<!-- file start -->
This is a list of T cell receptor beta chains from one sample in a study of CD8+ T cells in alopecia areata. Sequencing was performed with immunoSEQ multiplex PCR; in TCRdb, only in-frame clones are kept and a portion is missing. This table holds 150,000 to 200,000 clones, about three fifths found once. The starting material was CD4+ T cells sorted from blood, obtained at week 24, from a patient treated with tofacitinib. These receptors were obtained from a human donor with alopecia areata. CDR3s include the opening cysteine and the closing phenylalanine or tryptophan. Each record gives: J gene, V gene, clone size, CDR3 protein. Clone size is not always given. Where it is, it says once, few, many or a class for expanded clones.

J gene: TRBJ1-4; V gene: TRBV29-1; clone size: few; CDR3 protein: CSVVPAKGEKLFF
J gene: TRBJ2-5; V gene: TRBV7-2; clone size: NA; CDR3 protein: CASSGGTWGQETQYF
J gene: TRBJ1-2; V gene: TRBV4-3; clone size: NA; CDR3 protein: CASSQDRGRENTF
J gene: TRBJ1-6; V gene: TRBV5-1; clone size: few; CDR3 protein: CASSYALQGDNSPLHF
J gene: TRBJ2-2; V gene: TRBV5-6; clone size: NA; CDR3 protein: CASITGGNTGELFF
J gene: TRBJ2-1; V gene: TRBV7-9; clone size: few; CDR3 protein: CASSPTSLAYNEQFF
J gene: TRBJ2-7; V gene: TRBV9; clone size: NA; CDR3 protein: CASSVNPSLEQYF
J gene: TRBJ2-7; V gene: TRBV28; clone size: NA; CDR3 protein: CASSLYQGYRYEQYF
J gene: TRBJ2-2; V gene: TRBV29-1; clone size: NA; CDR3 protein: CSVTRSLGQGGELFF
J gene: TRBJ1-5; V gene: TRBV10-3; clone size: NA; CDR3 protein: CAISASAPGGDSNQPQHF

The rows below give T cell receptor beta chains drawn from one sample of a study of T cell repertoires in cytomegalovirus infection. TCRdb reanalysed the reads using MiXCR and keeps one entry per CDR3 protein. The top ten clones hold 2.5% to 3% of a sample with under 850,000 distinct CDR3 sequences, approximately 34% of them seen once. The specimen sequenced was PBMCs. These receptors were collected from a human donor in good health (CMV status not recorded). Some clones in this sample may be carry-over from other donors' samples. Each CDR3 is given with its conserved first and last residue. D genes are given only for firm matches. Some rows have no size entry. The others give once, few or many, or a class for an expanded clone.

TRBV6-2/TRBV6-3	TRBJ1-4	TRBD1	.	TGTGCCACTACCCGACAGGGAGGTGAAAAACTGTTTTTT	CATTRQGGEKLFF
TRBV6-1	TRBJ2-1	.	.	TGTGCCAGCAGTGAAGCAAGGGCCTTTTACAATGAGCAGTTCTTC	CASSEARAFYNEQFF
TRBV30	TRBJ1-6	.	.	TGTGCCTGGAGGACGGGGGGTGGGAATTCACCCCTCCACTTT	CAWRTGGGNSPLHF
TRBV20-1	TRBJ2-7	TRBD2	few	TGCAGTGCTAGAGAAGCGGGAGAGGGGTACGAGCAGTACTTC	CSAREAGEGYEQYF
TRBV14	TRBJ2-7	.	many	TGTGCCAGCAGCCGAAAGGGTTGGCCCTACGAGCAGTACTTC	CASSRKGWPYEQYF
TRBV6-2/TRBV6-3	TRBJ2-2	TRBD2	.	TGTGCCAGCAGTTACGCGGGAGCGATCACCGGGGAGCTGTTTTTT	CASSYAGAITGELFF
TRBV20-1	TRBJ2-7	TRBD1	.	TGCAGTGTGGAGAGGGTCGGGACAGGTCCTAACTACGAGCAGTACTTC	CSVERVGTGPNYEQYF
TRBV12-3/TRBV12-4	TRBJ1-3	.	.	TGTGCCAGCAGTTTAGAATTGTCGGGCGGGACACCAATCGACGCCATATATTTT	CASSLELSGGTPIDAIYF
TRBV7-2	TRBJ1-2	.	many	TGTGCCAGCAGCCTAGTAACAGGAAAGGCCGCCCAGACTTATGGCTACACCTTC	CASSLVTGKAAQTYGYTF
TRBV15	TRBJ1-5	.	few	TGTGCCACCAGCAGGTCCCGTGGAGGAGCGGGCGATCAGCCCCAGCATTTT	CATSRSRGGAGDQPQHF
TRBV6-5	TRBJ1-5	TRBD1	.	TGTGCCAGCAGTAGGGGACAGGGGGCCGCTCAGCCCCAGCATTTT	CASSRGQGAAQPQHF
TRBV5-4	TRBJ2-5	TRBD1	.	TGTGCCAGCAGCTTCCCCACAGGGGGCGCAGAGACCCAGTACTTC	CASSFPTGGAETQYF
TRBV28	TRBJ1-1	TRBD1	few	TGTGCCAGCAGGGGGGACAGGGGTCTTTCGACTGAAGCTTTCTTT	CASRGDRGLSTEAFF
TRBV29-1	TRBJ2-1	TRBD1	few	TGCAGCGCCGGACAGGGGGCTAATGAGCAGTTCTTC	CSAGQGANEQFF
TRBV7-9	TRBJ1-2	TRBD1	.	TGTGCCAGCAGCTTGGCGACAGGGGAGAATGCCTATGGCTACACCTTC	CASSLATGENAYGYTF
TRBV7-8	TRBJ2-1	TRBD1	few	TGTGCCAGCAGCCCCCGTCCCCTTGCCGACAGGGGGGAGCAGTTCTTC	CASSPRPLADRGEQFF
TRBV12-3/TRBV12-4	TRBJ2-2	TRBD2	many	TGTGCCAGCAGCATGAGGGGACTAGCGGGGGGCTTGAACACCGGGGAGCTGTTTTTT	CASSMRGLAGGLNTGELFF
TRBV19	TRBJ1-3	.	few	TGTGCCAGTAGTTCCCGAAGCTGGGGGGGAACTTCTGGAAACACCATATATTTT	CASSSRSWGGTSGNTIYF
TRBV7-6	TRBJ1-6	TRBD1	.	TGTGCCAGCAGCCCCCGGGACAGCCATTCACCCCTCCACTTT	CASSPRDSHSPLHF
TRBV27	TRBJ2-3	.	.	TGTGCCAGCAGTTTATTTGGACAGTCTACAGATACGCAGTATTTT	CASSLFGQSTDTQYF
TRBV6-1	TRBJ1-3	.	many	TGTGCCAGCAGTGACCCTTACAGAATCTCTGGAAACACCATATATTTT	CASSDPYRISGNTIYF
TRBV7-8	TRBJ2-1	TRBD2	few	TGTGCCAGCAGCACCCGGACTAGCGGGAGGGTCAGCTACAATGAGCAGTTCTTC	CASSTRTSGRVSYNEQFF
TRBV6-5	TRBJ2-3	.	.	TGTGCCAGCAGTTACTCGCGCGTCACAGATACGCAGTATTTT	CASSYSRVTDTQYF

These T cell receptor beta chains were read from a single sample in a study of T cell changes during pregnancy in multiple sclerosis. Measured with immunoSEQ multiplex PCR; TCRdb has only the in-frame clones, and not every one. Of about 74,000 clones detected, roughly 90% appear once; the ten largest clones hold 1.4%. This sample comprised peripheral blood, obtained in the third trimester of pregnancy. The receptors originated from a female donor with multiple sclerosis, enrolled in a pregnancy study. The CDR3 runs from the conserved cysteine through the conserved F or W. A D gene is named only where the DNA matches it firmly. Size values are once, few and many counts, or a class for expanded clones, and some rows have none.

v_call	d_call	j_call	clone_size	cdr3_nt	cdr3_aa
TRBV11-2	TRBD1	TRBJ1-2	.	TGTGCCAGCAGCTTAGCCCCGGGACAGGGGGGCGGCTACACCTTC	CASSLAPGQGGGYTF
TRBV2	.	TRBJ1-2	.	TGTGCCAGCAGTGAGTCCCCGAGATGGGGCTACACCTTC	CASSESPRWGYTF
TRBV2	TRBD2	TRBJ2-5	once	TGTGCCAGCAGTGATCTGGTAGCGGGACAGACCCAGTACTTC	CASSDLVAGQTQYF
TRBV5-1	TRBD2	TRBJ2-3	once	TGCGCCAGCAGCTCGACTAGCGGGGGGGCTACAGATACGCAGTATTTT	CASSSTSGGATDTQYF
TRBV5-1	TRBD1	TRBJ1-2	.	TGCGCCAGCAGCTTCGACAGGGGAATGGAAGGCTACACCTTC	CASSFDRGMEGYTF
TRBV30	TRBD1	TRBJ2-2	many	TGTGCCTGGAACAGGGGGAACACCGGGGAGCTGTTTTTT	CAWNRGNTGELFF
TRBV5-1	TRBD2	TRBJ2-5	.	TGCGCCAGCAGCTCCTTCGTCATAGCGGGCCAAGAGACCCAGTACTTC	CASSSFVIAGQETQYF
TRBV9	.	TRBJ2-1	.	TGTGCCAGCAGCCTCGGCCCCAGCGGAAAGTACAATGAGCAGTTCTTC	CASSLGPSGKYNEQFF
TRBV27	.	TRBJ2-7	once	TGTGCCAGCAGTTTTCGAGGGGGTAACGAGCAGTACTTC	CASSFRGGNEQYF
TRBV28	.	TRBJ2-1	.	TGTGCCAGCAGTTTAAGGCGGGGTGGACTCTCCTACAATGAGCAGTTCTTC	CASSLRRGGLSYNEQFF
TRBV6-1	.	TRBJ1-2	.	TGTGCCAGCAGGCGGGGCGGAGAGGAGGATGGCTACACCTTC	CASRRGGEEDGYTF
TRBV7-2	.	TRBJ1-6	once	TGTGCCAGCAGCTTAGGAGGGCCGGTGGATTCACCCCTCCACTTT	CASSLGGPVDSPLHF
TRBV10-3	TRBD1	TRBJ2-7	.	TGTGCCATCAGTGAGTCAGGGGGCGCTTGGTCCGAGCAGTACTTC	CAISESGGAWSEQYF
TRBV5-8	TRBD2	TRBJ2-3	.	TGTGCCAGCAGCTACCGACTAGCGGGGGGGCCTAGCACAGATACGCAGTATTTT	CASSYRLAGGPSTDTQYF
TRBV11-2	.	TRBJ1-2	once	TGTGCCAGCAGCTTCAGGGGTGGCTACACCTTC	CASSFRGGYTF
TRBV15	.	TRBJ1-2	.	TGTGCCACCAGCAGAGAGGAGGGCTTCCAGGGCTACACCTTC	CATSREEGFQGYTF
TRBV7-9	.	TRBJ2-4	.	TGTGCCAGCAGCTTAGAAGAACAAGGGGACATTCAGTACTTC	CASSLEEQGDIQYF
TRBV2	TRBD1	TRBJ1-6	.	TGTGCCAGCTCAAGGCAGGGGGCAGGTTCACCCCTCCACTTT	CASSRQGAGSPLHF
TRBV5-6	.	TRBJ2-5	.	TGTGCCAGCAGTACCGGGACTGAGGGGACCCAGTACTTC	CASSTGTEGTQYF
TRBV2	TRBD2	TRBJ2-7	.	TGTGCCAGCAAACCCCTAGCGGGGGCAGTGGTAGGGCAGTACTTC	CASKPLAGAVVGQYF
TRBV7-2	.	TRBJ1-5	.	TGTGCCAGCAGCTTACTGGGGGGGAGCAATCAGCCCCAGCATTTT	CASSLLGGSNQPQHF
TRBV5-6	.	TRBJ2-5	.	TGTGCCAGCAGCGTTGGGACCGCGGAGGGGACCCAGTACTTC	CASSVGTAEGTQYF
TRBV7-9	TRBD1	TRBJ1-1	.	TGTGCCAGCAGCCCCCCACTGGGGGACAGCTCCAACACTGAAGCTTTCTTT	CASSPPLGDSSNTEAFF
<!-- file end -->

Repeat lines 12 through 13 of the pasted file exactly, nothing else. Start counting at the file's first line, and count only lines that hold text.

The rows below give T cell receptor beta chains drawn from one sample of a study of T cell repertoires in cytomegalovirus infection. TCRdb reanalysed the reads using MiXCR and keeps one entry per CDR3 protein. The top ten clones hold 2.5% to 3% of a sample with under 850,000 distinct CDR3 sequences, approximately 34% of them seen once. The specimen sequenced was PBMCs. These receptors were collected from a human donor in good health (CMV status not recorded). Some clones in this sample may be carry-over from other donors' samples. Each CDR3 is given with its conserved first and last residue. D genes are given only for firm matches. Some rows have no size entry. The others give once, few or many, or a class for an expanded clone.

TRBV6-2/TRBV6-3	TRBJ1-4	TRBD1	.	TGTGCCACTACCCGACAGGGAGGTGAAAAACTGTTTTTT	CATTRQGGEKLFF